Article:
The August check is for collections from the last two weeks of June and the first half of July.

This month's check for Edmond's 3.75 percent sales tax was for $5,244,969.

This year's $297 million budget was calculated without any growth added.

Overall, for the first two months of this fiscal year, collections are down 4.5 percent from last year.

“We are not overly concerned about this one comparison period,” Stevens said.

It's a fact

Edmond's first public swimming pool was originally located directly behind Old North Tower on what is now the University of Central Oklahoma campus. The pool was built in 1915 by the Manual Training Class.

A fence with wire barricades surrounded the first pool, which was reportedly rich with the red mud silt of the area, according to the Edmond Historical Society and Museum.

Need answers?

Reader Jan Curtis asked: “I do not understand why Arcadia Lake recreational area charges admission to Edmond citizens, and others, just to drive through the area when Lake Hefner and Lake Overholser are open to the public. Perhaps, it would be more fair to charge those who are using the park facilities such as the camping sites and boat ramps, rather than the taxpayers who just want to enjoy the scenery for a few minutes. This lake should be accessible to the public without an admission fee.”

Assistant City Manager Steve Commons answered: “Arcadia Lake provides a full range of services and the only way those can be provided is through user charges. The revenue we receive pays for the operating expenses we have at the lake. Last fiscal year that was over $1.1 million, and all those funds are used only at the lake. We work hard not to spend any of our city sales tax collections on operating expenses.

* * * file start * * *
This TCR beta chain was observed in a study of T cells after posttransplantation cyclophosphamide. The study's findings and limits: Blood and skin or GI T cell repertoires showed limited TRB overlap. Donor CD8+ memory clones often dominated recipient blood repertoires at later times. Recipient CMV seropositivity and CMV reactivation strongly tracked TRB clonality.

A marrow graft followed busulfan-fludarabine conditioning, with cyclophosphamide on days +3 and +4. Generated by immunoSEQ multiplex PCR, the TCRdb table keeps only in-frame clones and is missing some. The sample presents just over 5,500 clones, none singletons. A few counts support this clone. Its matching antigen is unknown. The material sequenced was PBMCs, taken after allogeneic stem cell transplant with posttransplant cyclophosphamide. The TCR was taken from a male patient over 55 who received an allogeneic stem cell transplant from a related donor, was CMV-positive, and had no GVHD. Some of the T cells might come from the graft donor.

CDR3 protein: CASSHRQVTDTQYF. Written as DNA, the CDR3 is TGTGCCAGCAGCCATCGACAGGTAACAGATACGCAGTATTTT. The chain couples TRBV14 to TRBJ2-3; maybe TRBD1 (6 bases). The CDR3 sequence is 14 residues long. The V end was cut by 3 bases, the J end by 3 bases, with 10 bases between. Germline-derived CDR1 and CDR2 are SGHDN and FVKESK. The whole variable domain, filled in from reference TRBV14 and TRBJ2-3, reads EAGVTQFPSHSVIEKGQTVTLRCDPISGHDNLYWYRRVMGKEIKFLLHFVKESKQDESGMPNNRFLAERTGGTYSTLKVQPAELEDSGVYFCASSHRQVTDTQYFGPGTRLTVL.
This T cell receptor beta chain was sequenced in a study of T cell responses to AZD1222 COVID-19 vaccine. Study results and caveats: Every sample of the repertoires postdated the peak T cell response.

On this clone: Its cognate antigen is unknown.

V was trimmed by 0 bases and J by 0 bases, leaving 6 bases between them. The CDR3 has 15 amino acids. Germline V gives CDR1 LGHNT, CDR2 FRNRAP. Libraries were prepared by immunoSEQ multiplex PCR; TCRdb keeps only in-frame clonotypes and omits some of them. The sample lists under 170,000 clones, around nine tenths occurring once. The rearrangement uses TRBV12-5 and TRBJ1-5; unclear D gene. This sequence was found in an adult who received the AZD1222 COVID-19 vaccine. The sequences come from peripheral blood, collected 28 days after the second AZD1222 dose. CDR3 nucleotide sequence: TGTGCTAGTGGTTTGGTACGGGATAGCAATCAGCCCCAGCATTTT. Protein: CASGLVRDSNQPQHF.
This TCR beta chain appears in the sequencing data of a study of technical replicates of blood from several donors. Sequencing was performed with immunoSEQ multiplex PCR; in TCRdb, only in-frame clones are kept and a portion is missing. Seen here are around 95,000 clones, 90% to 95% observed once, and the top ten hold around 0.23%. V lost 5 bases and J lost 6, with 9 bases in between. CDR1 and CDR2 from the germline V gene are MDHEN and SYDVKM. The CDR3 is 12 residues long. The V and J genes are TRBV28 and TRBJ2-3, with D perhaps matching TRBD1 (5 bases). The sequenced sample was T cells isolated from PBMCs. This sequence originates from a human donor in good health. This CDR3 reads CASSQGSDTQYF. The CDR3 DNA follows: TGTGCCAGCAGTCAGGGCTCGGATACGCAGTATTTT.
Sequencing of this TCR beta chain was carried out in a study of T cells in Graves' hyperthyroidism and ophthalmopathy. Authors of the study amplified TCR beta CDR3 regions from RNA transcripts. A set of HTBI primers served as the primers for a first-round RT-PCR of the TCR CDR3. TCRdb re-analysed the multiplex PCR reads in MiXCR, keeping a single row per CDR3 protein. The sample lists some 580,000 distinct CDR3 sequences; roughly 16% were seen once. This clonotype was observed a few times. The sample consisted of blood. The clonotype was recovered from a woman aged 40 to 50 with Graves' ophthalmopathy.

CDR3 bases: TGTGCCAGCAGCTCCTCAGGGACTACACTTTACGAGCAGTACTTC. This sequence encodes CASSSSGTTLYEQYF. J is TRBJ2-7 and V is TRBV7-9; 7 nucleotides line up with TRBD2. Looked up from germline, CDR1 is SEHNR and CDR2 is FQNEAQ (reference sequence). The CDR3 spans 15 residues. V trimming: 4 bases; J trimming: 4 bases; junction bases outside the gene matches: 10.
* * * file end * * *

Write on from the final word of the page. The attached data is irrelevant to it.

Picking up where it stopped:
“When someone enters the lake, how do we know they just want to drive around, what keeps them from stopping to fish or picnic?  I don't know how we would keep track of the casual visitor and those that want to use lake services.”

Have questions about Edmond, its road construction, the hotel and conference center, traffic or capital improvements?

Email Diana Baldwin at dbaldwin@oklahoman.com. Follow her on Twitter @Edmond_beat. 

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              <span class="bold">Steve Murdock</span>
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Steve Murdock

<figure><img src="//cdn2.newsok.biz/cache/r960-a8ae9d77424a7ca7a912c9f4c1d5dad0.jpg" alt="Photo - Steve Murdock " title=" Steve Murdock "><figcaption> Steve Murdock </figcaption></figure><figure><img src="//cdn2.newsok.biz/cache/r960-c_50035c8d490c2dfb1b034ff31e24bffe.jpg" alt="Photo - Larry Stevens " title=" Larry Stevens "><figcaption> Larry Stevens </figcaption></figure>
Diana Baldwin

Diana Baldwin has been an Oklahoma journalist since 1976. She covered the Oklahoma City bombing and covered the downfall of Oklahoma City police forensic chemist Joyce Gilchrist misidentifying evidence. She wrote the original stories about the... Read more ›